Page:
That’s in part what the federal Investing in Innovation, or i3, grants have done, by making technology a key criterion for approval. In 2010, the U.S. Department of Education awarded 49 grants, ranging from $3 million to $50 million, to districts and organizations to scale up education programs with proven outcomes or spur the development of new ones.
Secretary of Education Arne Duncan also has used his bully pulpit to emphasize technology in education, championing innovations like e-textbooks and the expansion of broadband, and the Race to the Top grant program has built in technical assistance associated with continuous improvement and flexibility.
That emphasis on innovation is what Kentucky is trying to encourage with its new, which will allow some school districts to begin operating with more flexibility starting in the 2013-14 school year, says David N. Cook, the director of innovation and partner engagement at the Kentucky Department of Education.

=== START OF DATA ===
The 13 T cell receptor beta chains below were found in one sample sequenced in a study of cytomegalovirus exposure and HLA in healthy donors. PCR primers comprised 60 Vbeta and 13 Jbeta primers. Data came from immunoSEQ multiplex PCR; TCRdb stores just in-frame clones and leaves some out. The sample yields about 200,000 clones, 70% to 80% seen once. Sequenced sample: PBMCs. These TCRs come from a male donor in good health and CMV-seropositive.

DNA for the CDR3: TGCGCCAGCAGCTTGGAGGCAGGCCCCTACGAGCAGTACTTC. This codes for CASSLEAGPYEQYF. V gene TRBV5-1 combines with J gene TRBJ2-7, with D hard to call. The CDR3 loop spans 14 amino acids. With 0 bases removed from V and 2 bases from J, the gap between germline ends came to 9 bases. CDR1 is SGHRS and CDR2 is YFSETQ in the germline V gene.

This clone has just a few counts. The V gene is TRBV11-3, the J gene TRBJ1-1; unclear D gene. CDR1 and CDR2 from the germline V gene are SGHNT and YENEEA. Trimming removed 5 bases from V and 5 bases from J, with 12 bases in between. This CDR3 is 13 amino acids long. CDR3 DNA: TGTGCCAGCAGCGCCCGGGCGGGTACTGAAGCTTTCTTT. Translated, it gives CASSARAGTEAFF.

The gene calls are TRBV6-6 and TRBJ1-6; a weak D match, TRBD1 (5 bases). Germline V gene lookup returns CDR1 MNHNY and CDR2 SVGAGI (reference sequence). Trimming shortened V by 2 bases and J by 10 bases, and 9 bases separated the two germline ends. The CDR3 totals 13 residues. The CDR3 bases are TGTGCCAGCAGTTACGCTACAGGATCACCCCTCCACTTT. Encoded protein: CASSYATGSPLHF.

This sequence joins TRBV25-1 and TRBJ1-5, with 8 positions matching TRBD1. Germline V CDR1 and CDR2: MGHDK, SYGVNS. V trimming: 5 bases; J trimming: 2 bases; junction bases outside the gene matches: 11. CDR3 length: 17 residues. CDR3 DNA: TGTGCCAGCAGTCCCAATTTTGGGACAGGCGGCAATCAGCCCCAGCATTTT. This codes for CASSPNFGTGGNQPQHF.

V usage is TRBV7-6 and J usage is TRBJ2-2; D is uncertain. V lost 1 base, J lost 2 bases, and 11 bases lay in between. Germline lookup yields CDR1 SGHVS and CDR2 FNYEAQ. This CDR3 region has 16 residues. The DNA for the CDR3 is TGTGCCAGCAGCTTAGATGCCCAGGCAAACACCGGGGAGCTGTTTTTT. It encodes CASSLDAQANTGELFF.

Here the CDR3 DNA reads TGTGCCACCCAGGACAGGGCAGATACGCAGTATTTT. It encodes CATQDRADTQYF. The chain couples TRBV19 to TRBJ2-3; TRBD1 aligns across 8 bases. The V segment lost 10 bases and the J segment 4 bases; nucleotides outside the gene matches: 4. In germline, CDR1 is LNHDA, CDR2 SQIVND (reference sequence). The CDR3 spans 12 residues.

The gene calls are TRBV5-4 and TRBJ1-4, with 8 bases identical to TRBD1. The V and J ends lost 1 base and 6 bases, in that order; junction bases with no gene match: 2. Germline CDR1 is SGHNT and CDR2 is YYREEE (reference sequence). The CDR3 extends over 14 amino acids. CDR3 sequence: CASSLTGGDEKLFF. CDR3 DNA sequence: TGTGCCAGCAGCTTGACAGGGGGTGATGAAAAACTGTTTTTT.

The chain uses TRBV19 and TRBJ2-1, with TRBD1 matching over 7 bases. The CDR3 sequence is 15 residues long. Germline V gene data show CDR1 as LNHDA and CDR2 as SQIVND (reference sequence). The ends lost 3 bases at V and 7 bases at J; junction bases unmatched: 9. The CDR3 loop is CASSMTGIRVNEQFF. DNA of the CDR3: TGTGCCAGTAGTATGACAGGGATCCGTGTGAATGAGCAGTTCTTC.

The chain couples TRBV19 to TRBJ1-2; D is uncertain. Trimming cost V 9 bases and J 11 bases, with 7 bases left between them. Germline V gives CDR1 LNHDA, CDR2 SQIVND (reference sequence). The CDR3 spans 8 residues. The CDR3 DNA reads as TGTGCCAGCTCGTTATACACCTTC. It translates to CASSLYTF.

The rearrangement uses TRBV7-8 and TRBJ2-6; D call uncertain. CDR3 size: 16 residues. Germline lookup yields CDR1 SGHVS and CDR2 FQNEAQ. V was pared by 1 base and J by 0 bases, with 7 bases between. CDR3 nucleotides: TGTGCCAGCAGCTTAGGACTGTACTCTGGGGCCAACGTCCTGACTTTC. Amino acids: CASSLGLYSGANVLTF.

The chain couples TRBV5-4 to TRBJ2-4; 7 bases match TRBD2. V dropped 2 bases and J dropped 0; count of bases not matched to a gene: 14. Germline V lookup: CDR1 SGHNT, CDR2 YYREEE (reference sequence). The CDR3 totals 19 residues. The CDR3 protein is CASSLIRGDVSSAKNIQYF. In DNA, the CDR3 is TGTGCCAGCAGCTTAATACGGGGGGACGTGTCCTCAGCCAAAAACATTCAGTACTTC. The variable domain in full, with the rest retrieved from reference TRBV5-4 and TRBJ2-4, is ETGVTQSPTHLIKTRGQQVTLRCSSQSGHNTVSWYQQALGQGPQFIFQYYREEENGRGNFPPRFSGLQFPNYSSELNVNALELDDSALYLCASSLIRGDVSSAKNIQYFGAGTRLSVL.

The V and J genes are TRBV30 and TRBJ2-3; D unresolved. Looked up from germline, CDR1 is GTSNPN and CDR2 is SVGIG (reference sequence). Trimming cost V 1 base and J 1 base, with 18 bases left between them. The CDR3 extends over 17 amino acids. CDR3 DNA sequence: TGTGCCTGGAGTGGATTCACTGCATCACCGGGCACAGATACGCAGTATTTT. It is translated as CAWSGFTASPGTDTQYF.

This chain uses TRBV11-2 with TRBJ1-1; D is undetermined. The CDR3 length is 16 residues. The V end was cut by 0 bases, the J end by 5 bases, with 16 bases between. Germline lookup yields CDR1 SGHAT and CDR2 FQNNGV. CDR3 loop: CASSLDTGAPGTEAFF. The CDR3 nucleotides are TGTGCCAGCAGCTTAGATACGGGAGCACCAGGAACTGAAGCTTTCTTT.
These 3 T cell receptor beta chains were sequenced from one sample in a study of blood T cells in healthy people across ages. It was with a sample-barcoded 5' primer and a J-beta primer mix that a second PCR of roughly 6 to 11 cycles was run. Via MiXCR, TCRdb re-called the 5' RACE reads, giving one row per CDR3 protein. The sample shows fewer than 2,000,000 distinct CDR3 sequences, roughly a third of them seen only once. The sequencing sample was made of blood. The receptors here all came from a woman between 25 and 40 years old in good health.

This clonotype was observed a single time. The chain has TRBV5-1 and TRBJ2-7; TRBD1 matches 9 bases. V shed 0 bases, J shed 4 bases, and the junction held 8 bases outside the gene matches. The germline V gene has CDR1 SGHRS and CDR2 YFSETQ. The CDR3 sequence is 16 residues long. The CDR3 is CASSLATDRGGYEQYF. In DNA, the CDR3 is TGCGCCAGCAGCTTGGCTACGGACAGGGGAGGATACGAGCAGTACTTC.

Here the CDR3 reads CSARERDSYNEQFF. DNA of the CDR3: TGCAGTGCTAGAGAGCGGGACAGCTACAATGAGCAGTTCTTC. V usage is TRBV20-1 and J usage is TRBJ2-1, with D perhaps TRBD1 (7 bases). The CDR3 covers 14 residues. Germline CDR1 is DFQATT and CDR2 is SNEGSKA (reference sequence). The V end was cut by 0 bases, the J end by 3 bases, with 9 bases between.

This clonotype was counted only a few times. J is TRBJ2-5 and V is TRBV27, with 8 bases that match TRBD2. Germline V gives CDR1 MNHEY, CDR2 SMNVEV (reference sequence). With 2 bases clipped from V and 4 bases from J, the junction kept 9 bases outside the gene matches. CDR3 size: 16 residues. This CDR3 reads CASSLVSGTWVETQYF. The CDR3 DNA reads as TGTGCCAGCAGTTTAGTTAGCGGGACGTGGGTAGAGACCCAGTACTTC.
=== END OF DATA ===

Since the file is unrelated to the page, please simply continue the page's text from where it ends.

The legislation, enacted in 2012, was designed to give regular public schools some of the same flexibility charter schools have. For educational technology, that may mean districts get to spend money on technology that might be designated for something else. Or they’ll be able to opt out of traditional seat-time requirements for class credit that may hinder districts from using more online courses, Cook says.
Cook says he sees his job as part cheerleader and part brainstormer. He says states should take a lead role in spreading effective ed-tech practices across districts.
“My job is to take these incubation sites and figure out how to challenge other districts to do the same thing,” he says. “I’m a connector.”
A version of this article appeared in the February 06, 2013 edition of Digital Directions as State, Federal Leadership Seen as Key to Innovation